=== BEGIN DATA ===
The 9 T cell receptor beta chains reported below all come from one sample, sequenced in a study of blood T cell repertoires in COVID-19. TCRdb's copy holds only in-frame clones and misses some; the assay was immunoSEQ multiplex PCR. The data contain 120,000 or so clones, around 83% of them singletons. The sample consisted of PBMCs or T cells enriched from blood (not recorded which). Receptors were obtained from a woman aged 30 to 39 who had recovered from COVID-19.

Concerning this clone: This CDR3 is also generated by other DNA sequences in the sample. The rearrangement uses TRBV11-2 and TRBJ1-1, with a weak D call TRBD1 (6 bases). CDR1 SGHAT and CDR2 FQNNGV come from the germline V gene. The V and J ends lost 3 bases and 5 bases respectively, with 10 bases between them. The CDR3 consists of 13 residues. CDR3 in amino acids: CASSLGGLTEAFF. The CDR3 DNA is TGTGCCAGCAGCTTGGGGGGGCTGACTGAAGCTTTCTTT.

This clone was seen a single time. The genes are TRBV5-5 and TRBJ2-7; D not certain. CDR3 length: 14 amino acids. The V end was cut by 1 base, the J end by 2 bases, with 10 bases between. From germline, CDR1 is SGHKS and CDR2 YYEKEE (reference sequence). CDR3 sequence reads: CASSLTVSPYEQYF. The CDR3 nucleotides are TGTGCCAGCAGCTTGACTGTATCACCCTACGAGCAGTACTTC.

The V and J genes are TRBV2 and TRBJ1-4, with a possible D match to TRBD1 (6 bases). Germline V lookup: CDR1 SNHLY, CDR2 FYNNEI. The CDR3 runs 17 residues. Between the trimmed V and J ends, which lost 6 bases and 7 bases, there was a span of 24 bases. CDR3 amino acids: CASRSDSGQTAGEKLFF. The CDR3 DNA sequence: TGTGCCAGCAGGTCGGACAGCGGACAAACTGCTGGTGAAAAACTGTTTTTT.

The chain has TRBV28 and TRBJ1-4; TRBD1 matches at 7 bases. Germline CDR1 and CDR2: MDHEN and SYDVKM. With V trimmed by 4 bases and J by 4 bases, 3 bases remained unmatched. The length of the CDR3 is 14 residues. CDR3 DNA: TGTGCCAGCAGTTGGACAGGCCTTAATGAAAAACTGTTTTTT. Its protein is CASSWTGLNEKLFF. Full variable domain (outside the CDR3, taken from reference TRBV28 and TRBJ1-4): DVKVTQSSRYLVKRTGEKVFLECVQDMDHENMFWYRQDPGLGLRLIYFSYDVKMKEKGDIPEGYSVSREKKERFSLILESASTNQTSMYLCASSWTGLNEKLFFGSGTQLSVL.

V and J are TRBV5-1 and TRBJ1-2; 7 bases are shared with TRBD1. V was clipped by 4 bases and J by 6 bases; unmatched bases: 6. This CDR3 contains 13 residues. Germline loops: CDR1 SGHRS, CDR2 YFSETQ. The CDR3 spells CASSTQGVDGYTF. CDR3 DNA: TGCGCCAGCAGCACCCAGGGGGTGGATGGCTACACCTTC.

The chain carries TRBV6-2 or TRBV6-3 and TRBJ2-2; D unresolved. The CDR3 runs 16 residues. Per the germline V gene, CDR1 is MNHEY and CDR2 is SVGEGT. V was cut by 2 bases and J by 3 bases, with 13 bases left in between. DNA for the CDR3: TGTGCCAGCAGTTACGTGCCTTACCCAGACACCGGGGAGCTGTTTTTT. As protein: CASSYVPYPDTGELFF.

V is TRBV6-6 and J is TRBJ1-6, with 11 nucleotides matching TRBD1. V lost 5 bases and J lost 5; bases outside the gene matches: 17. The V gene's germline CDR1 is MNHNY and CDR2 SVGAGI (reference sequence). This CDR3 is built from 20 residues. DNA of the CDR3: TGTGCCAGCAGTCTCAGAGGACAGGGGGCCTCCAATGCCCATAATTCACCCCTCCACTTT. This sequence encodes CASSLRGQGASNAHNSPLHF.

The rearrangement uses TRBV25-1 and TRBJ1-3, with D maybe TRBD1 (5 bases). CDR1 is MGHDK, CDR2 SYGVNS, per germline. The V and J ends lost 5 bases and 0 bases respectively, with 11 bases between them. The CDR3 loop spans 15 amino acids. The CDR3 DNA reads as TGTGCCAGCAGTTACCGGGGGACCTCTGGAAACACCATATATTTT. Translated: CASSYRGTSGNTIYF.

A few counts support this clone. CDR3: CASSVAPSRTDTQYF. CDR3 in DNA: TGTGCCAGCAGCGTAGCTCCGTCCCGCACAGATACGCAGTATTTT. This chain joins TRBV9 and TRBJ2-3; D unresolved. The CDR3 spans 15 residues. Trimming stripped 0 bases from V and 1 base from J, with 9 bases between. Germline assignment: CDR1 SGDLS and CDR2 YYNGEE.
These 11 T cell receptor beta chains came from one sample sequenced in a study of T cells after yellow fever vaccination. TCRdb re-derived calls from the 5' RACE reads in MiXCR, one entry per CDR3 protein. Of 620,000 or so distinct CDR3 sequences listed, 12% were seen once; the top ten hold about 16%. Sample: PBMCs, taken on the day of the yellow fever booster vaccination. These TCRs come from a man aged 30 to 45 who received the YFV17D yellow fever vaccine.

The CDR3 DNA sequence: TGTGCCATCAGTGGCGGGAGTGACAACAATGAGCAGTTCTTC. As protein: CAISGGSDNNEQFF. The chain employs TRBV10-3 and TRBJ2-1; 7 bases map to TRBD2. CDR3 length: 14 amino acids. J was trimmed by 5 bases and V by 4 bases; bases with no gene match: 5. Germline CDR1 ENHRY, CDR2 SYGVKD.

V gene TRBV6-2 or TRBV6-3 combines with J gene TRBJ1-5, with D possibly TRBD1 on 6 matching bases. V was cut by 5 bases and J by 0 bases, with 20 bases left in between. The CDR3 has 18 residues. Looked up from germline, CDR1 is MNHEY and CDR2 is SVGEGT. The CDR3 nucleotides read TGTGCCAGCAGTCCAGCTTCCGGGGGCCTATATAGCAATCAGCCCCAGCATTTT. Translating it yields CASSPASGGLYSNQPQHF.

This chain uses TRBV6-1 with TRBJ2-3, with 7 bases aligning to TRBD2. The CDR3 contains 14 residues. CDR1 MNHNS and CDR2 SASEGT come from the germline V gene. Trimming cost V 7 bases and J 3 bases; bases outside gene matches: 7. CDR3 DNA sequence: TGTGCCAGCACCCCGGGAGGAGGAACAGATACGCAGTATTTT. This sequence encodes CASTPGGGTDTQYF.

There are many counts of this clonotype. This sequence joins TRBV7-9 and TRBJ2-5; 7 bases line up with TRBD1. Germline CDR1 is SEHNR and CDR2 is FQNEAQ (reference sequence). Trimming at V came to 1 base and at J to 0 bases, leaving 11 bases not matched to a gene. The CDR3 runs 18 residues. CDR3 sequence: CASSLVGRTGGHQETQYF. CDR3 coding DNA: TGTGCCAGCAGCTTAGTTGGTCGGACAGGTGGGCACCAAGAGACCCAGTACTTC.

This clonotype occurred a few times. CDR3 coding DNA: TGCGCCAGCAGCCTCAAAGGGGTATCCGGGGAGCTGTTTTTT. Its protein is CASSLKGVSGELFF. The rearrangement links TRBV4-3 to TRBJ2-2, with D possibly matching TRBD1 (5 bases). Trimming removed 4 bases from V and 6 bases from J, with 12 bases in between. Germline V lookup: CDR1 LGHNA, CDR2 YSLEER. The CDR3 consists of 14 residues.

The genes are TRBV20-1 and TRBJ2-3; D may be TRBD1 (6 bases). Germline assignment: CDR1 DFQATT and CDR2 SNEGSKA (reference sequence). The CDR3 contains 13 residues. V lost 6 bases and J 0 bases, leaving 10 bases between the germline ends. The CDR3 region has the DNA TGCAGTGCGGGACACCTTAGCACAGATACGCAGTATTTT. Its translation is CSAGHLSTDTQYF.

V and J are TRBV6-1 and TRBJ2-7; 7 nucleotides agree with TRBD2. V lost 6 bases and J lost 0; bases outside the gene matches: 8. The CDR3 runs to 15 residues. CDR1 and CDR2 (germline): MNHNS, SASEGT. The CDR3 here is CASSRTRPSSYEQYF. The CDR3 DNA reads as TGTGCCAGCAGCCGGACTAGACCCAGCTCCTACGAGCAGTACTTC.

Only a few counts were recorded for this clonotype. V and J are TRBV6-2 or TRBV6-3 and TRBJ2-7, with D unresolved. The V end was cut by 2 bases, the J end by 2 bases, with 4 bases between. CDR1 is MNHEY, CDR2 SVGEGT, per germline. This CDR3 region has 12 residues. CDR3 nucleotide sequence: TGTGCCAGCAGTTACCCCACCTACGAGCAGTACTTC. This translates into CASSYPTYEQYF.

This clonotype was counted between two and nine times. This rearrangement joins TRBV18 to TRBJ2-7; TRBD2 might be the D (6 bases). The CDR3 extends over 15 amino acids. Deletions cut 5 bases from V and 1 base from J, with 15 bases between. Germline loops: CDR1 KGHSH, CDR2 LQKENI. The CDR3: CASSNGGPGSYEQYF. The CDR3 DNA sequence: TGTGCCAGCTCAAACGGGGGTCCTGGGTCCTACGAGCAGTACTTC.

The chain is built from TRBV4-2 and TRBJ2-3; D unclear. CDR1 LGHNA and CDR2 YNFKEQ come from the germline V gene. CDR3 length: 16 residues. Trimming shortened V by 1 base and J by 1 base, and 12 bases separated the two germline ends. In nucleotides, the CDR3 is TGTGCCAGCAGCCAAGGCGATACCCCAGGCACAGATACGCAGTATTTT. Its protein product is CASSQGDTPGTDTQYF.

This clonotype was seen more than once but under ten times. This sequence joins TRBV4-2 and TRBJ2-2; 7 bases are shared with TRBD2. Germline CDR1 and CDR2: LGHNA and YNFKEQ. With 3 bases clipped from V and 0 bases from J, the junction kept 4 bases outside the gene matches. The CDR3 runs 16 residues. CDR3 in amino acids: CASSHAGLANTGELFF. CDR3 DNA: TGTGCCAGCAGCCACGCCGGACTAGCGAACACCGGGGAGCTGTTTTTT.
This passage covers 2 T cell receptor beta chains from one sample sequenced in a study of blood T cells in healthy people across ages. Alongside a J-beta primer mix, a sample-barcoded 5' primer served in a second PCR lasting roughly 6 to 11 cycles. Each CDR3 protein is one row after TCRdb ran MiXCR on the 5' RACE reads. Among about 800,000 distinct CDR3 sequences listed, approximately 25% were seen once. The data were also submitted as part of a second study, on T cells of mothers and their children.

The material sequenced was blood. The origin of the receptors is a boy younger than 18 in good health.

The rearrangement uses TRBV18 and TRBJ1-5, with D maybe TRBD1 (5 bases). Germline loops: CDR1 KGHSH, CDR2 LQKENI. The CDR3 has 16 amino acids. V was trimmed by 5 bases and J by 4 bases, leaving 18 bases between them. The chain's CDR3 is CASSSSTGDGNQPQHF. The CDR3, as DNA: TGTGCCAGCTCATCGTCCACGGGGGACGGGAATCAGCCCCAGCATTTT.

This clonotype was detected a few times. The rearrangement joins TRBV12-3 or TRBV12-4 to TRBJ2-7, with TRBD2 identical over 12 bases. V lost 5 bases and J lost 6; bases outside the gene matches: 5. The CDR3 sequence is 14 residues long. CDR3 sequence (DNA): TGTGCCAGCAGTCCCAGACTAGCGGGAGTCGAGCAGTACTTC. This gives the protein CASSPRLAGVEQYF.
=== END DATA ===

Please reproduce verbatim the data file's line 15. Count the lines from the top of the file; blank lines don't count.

There are many counts of this clonotype. This sequence joins TRBV7-9 and TRBJ2-5; 7 bases line up with TRBD1. Germline CDR1 is SEHNR and CDR2 is FQNEAQ (reference sequence). Trimming at V came to 1 base and at J to 0 bases, leaving 11 bases not matched to a gene. The CDR3 runs 18 residues. CDR3 sequence: CASSLVGRTGGHQETQYF. CDR3 coding DNA: TGTGCCAGCAGCTTAGTTGGTCGGACAGGTGGGCACCAAGAGACCCAGTACTTC.